The vest or cummerbund
A cummerbund is a wide pleated sash worn around the waist in place of a belt. Wear it with the pleats facing up; historically, men in tuxedos used to stash their theater tickets inside the pleats. You may wear a cummerbund, a vest (known throughout the UK as a waistcoat—vest comes from weskit, the archaic English pronunciation of waistcoat), or neither, but please, not both at once.
The bow tie
The precursor to the bow tie is the cravat, named for the seventeenth-century Croatian soldiers who’d knot scarves around their necks to keep their collars together—and to protect their throats from swords and knives. While dressed in a tuxedo, protect your neck and give your ensemble a crowning touch with a bow tie. Leave the clip-on or pre-tied versions at home; learning how to properly tie a bow tie may not come easily to everyone, but it is an important rite of passage into maturity.
When to Wear a Tuxedo
Oscar Wilde once said, “You can never be overdressed or undereducated.” While we’re hesitant to correct the iconic Mr. Wilde on issues of style, we must lodge a small protest: Where the tuxedo is concerned, it is very much possible to be overdressed. There are a select handful of occasions at which it’s appropriate to wear a tuxedo—weddings, formal dinners, award ceremonies, a night at the opera, senior prom—and many more occasions at which a tuxedo would look wildly out of place. Keep in mind that a tuxedo is supposed to represent the epitome of formal wear and should be reserved only for special events.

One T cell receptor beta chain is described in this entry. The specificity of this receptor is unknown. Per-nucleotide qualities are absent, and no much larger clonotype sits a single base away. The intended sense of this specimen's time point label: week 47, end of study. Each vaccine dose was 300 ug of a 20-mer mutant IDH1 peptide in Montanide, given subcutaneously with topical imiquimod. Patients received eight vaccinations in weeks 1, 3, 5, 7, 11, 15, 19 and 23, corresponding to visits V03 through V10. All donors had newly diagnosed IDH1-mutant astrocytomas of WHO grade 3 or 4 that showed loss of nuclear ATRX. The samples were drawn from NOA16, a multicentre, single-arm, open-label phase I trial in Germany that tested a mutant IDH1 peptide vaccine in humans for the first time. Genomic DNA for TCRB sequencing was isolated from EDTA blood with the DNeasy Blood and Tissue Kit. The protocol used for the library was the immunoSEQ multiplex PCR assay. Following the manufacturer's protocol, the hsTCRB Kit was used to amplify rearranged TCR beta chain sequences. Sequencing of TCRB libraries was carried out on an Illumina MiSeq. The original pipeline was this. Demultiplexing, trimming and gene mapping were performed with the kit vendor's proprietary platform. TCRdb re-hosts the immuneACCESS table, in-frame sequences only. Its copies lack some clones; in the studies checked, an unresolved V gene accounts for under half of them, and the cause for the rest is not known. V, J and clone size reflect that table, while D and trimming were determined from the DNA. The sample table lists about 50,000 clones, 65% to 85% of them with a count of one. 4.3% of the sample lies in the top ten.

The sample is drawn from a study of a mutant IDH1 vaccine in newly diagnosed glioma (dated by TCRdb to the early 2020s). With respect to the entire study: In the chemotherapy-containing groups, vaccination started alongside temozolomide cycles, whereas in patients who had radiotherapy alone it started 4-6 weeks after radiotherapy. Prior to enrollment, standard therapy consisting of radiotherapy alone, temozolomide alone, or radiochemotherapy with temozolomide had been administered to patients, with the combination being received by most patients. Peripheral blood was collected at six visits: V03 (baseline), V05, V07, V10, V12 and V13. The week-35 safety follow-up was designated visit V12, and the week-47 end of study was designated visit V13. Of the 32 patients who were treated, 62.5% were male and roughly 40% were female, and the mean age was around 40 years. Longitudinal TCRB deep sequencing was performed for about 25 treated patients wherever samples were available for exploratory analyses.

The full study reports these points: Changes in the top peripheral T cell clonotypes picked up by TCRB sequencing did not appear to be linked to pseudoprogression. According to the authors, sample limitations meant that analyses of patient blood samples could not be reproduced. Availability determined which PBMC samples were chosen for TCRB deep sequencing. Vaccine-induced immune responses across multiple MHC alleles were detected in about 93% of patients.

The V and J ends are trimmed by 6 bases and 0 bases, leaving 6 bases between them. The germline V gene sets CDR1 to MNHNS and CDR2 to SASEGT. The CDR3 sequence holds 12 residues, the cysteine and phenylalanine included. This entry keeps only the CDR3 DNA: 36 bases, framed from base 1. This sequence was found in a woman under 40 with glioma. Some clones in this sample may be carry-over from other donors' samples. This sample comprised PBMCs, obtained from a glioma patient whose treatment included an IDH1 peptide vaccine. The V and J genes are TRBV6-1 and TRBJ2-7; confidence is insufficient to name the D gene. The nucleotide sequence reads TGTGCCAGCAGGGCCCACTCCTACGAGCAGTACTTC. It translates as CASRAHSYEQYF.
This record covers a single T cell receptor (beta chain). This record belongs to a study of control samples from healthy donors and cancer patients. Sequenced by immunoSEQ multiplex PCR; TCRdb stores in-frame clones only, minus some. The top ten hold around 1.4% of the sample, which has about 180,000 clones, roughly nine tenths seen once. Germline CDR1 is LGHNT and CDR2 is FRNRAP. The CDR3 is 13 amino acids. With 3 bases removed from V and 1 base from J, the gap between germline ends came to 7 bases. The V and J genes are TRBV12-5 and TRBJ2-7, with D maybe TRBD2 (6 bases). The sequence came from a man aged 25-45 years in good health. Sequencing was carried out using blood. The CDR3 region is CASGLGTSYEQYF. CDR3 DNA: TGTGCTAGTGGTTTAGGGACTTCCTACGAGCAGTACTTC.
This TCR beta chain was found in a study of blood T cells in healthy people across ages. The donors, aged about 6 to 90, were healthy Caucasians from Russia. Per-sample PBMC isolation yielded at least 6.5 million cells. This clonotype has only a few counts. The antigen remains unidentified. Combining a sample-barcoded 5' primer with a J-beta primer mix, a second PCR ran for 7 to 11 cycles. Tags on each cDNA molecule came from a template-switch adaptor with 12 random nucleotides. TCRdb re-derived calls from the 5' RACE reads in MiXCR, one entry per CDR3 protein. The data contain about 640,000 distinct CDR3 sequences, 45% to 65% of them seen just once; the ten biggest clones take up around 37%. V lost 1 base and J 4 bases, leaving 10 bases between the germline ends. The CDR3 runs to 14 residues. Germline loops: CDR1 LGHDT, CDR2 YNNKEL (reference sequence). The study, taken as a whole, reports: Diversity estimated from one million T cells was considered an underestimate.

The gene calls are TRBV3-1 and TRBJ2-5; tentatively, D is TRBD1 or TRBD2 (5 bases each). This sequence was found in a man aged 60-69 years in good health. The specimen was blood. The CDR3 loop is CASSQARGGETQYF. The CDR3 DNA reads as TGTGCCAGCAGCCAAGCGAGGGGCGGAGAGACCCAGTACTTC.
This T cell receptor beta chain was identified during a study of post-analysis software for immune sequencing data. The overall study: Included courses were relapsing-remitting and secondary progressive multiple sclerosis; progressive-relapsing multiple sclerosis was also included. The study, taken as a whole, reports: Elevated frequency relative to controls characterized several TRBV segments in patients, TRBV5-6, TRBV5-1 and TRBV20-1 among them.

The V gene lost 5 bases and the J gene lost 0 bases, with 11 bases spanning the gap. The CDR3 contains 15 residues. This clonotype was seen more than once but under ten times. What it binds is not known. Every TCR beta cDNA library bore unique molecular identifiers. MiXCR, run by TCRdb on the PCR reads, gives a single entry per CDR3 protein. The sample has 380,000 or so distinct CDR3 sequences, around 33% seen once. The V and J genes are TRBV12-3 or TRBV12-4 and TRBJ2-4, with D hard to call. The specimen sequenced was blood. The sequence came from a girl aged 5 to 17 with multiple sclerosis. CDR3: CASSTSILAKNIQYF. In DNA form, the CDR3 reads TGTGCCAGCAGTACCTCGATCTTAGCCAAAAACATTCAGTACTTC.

Traditional etiquette dictates that tuxedos be worn only at night, though this rule may be stretched for daytime weddings. If you’re concerned whether wearing a tuxedo would be appropriate, check your invitation for one of these phrases: “Black Tie” or “Black Tie Optional.” “Black Tie” means you’re expected to show up in a tuxedo; “Black Tie Optional” means you’ve been given carte blanche to wear one, though you could opt to wear a formal suit instead.
Your Tuxedo Color Palette
Black is the most classic tuxedo color, but if you feel like broadening your horizons, a wide array of options are open to you. At the 2018 Oscars, Jordan Peele, Daniel Kaluuya, and Armie Hammer wore eye-catching statement tuxedos in, respectively, white, gold and maroon; more than a year after the 2017 Emmys, we’re still thinking about Donald Glover’s tuxedo in aubergine velvet. Patterns, too, are a viable option, as David Oyelowo demonstrated at the 2016 Golden Globes with his purple check tuxedo. If you want to take a style cue from any of the aforementioned gentlemen by choosing to wear an attention-grabbing statement tux, it’s hard to go astray with the elegance of cream or a rich, universally-flattering shade like midnight blue. Tuxedos in pastel shades and bright colors like royal blue or cherry red risk looking juvenile or gimmicky, but if an unconventional color looks good on you, and if your tuxedo is beautifully cut and fits you flawlessly, be bold and seize the day.